Probabilistic Alerting Threshold
Development for Parallel Approach Operations
1. A probabilistic model of parallel approach scenarios has been developed, incorporating parameters such as blunder characteristics, pilot response delays, and type and accuracy of state information available to the alerting system. A typical parallel approach scenario is diagrammed in the figure below:
(click on picture for full size)
2. This model has been used to develop an alerting logic.
3. Evaluations of the alerting thresholds have been carried out using simulator trajectories.
Independent approaches to parallel runways increase the number of operations per hour that an airport can support. Ground-based monitoring systems allow independent parallel approaches to runways spaced less than 5,000 feet apart. These systems are limited by sensor accuracy and human response delays. The current minimum runway separation for which the FAA will currently allow independent parallel approaches is 3,400 ft. An airborne alerting system will reduce the overall time required for an avoidance maneuver to be initiated, thus allowing independent approaches at reduced runway spacings. Current goals hope to reduce this runway spacing to 2,500 ft or less.
A numerical model has been developed to perform Monte Carlo simulations of parallel approaches. Monte Carlo simulations attempt to estimate the probability that an event will occur given that there are/will be uncertainties in current and/or future state measurements. For the current purposes, there are uncertainties only in the future trajectory of the intruding aircraft.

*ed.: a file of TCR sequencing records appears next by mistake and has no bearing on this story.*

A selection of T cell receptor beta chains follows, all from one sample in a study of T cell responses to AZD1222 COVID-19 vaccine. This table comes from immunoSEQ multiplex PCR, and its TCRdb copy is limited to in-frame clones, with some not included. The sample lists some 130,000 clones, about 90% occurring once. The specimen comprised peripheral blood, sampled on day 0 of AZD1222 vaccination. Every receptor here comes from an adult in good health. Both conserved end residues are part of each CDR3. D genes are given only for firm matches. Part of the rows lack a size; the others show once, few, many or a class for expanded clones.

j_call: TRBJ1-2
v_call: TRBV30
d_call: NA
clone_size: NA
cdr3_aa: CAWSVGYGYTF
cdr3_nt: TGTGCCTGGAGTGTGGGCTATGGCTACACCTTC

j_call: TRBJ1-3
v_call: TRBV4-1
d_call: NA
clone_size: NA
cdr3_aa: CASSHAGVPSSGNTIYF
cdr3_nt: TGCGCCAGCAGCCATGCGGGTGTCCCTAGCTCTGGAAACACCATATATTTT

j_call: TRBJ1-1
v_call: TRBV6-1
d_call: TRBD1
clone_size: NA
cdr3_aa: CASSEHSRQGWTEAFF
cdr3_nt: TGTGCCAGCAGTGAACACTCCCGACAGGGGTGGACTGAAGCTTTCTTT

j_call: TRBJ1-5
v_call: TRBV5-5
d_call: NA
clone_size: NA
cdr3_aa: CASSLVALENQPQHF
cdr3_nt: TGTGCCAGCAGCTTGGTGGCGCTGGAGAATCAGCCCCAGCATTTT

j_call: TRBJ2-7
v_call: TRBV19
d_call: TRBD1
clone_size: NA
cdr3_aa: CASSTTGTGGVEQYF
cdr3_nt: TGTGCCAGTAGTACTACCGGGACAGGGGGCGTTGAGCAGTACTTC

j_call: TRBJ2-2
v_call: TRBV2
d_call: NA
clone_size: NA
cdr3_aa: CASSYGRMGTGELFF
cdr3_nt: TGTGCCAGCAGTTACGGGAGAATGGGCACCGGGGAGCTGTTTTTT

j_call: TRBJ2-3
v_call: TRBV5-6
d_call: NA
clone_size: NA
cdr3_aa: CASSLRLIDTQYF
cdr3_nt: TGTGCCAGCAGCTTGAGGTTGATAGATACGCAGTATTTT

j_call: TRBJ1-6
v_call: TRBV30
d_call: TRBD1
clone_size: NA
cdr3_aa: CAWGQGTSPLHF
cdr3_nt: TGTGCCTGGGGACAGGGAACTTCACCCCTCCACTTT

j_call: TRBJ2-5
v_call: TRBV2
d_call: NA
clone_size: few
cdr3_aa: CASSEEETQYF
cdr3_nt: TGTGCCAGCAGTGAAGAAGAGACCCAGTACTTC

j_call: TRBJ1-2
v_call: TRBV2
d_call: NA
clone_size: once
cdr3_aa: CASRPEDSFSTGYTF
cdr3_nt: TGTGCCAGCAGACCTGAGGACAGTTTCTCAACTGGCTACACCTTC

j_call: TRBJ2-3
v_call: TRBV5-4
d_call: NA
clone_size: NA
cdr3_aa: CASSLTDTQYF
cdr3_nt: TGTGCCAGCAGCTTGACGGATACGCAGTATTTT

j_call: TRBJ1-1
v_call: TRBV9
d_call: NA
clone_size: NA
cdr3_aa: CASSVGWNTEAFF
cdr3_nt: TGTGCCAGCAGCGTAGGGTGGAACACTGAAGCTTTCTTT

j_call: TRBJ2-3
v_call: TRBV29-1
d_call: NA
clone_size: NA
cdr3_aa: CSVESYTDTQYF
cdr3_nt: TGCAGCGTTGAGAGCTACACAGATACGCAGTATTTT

Pilot response delays and avoidance maneuver trajectories have been assigned deterministic values within the model. Reasonable errors in intruder position, climb rate, heading, and bank angle measurements were intoduced to a set of nominal initial intruder states at the beginning of each simulation. Monte Carlo simulations were performed to determine the probability of a collision given this set of nominal states.
These same calculations were carried out for several sets of nominal states. Points in the state-space where the probability of collision was above some value comprise the alerting thresholds. Some simplifications were made to the calculation of these thresholds, as well as the storage of this information for retrieval during testing.
A set of alerting thresholds for an airborne parallel approach monitoring system has been defined. Based on intruder heading, bank angle and airspeed, a range limit is obtained from a lookup table. The alerting logic determines whether the intruder is within that range. If so, the logic calculates a longitudinal point based on the lateral distance between the own aircraft and the intruder, as well as other state measurements. These lateral-longitudinal points will fall on a curve similar to the dark curve indicated in the figure. An alert is issued if the intruder is less that 800 feet longitudinally from the calculated point.
(click on picture for full size)
The logic has been tested against pilot-flown simulator trajectories of both blunders and normal approaches, with good results. Missed detections are absent and the number of false alarms is low (around five percent over all blunder trajectories with no false alarms occurring during normal approaches).
The alerting logic is currently based on a series of lookup tables for heading, bank angle and airspeed. Preliminary work to incorporate intruder altitude and climb rate into the logic has shown some problems using an algorithm similar to the current logic, especially when only one avoidance maneuver may be issued. Work is needed to determine an algorithm to issue alerts which take intruder's relative altitude and climb rate into account.
To ASL home page.